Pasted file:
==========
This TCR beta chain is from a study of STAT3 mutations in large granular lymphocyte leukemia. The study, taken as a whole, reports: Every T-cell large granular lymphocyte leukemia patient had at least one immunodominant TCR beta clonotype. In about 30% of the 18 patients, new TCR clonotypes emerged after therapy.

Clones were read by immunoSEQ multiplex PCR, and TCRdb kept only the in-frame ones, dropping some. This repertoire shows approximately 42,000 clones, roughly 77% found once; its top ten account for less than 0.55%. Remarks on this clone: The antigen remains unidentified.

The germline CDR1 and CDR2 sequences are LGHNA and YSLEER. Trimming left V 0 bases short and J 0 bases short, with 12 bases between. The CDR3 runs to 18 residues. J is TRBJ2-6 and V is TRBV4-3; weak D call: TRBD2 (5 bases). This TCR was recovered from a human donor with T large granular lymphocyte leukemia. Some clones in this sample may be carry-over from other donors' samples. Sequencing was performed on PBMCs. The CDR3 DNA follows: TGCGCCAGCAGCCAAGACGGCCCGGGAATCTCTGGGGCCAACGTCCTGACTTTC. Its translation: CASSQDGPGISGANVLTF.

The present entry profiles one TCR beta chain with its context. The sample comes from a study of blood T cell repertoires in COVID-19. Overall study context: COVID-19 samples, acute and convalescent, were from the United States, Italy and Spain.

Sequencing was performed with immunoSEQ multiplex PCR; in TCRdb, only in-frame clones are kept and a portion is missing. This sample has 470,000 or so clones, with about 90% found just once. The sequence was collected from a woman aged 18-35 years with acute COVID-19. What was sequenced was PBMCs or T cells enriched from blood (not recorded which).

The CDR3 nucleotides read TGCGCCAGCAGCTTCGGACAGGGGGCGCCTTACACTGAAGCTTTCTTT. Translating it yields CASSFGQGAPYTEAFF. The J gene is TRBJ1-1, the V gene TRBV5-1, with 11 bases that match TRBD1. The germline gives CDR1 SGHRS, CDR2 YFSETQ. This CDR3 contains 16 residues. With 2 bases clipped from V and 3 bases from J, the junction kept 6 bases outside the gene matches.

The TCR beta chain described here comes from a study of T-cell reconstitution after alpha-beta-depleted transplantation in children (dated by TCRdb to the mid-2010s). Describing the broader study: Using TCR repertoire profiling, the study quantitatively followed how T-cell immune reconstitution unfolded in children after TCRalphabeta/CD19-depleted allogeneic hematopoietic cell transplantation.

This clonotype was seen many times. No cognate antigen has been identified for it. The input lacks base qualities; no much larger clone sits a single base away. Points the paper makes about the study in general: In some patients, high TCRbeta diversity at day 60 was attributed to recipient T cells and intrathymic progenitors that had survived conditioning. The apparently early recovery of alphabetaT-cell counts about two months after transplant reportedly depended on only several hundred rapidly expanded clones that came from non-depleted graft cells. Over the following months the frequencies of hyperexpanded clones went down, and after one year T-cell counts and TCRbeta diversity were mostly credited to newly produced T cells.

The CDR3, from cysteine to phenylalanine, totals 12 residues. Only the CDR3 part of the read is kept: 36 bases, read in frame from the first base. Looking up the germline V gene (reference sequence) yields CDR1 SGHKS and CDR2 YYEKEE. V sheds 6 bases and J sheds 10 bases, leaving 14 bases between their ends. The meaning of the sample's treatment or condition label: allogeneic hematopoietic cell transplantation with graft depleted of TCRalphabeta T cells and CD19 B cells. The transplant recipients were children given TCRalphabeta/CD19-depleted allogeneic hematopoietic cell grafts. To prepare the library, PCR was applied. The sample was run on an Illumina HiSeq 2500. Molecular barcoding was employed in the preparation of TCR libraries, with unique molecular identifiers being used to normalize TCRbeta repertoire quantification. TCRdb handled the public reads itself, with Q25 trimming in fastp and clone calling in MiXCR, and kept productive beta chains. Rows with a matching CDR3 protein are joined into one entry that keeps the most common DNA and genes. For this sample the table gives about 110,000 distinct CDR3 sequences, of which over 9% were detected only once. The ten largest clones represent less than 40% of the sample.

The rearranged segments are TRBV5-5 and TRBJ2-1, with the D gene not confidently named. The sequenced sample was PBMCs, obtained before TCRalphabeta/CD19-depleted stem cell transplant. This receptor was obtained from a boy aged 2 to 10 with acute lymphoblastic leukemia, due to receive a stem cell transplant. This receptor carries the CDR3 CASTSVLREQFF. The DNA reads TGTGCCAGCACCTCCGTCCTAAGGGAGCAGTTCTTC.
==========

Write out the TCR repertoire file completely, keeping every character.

This TCR beta chain is from a study of STAT3 mutations in large granular lymphocyte leukemia. The study, taken as a whole, reports: Every T-cell large granular lymphocyte leukemia patient had at least one immunodominant TCR beta clonotype. In about 30% of the 18 patients, new TCR clonotypes emerged after therapy.

Clones were read by immunoSEQ multiplex PCR, and TCRdb kept only the in-frame ones, dropping some. This repertoire shows approximately 42,000 clones, roughly 77% found once; its top ten account for less than 0.55%. Remarks on this clone: The antigen remains unidentified.

The germline CDR1 and CDR2 sequences are LGHNA and YSLEER. Trimming left V 0 bases short and J 0 bases short, with 12 bases between. The CDR3 runs to 18 residues. J is TRBJ2-6 and V is TRBV4-3; weak D call: TRBD2 (5 bases). This TCR was recovered from a human donor with T large granular lymphocyte leukemia. Some clones in this sample may be carry-over from other donors' samples. Sequencing was performed on PBMCs. The CDR3 DNA follows: TGCGCCAGCAGCCAAGACGGCCCGGGAATCTCTGGGGCCAACGTCCTGACTTTC. Its translation: CASSQDGPGISGANVLTF.

The present entry profiles one TCR beta chain with its context. The sample comes from a study of blood T cell repertoires in COVID-19. Overall study context: COVID-19 samples, acute and convalescent, were from the United States, Italy and Spain.

Sequencing was performed with immunoSEQ multiplex PCR; in TCRdb, only in-frame clones are kept and a portion is missing. This sample has 470,000 or so clones, with about 90% found just once. The sequence was collected from a woman aged 18-35 years with acute COVID-19. What was sequenced was PBMCs or T cells enriched from blood (not recorded which).

The CDR3 nucleotides read TGCGCCAGCAGCTTCGGACAGGGGGCGCCTTACACTGAAGCTTTCTTT. Translating it yields CASSFGQGAPYTEAFF. The J gene is TRBJ1-1, the V gene TRBV5-1, with 11 bases that match TRBD1. The germline gives CDR1 SGHRS, CDR2 YFSETQ. This CDR3 contains 16 residues. With 2 bases clipped from V and 3 bases from J, the junction kept 6 bases outside the gene matches.

The TCR beta chain described here comes from a study of T-cell reconstitution after alpha-beta-depleted transplantation in children (dated by TCRdb to the mid-2010s). Describing the broader study: Using TCR repertoire profiling, the study quantitatively followed how T-cell immune reconstitution unfolded in children after TCRalphabeta/CD19-depleted allogeneic hematopoietic cell transplantation.

This clonotype was seen many times. No cognate antigen has been identified for it. The input lacks base qualities; no much larger clone sits a single base away. Points the paper makes about the study in general: In some patients, high TCRbeta diversity at day 60 was attributed to recipient T cells and intrathymic progenitors that had survived conditioning. The apparently early recovery of alphabetaT-cell counts about two months after transplant reportedly depended on only several hundred rapidly expanded clones that came from non-depleted graft cells. Over the following months the frequencies of hyperexpanded clones went down, and after one year T-cell counts and TCRbeta diversity were mostly credited to newly produced T cells.

The CDR3, from cysteine to phenylalanine, totals 12 residues. Only the CDR3 part of the read is kept: 36 bases, read in frame from the first base. Looking up the germline V gene (reference sequence) yields CDR1 SGHKS and CDR2 YYEKEE. V sheds 6 bases and J sheds 10 bases, leaving 14 bases between their ends. The meaning of the sample's treatment or condition label: allogeneic hematopoietic cell transplantation with graft depleted of TCRalphabeta T cells and CD19 B cells. The transplant recipients were children given TCRalphabeta/CD19-depleted allogeneic hematopoietic cell grafts. To prepare the library, PCR was applied. The sample was run on an Illumina HiSeq 2500. Molecular barcoding was employed in the preparation of TCR libraries, with unique molecular identifiers being used to normalize TCRbeta repertoire quantification. TCRdb handled the public reads itself, with Q25 trimming in fastp and clone calling in MiXCR, and kept productive beta chains. Rows with a matching CDR3 protein are joined into one entry that keeps the most common DNA and genes. For this sample the table gives about 110,000 distinct CDR3 sequences, of which over 9% were detected only once. The ten largest clones represent less than 40% of the sample.

The rearranged segments are TRBV5-5 and TRBJ2-1, with the D gene not confidently named. The sequenced sample was PBMCs, obtained before TCRalphabeta/CD19-depleted stem cell transplant. This receptor was obtained from a boy aged 2 to 10 with acute lymphoblastic leukemia, due to receive a stem cell transplant. This receptor carries the CDR3 CASTSVLREQFF. The DNA reads TGTGCCAGCACCTCCGTCCTAAGGGAGCAGTTCTTC.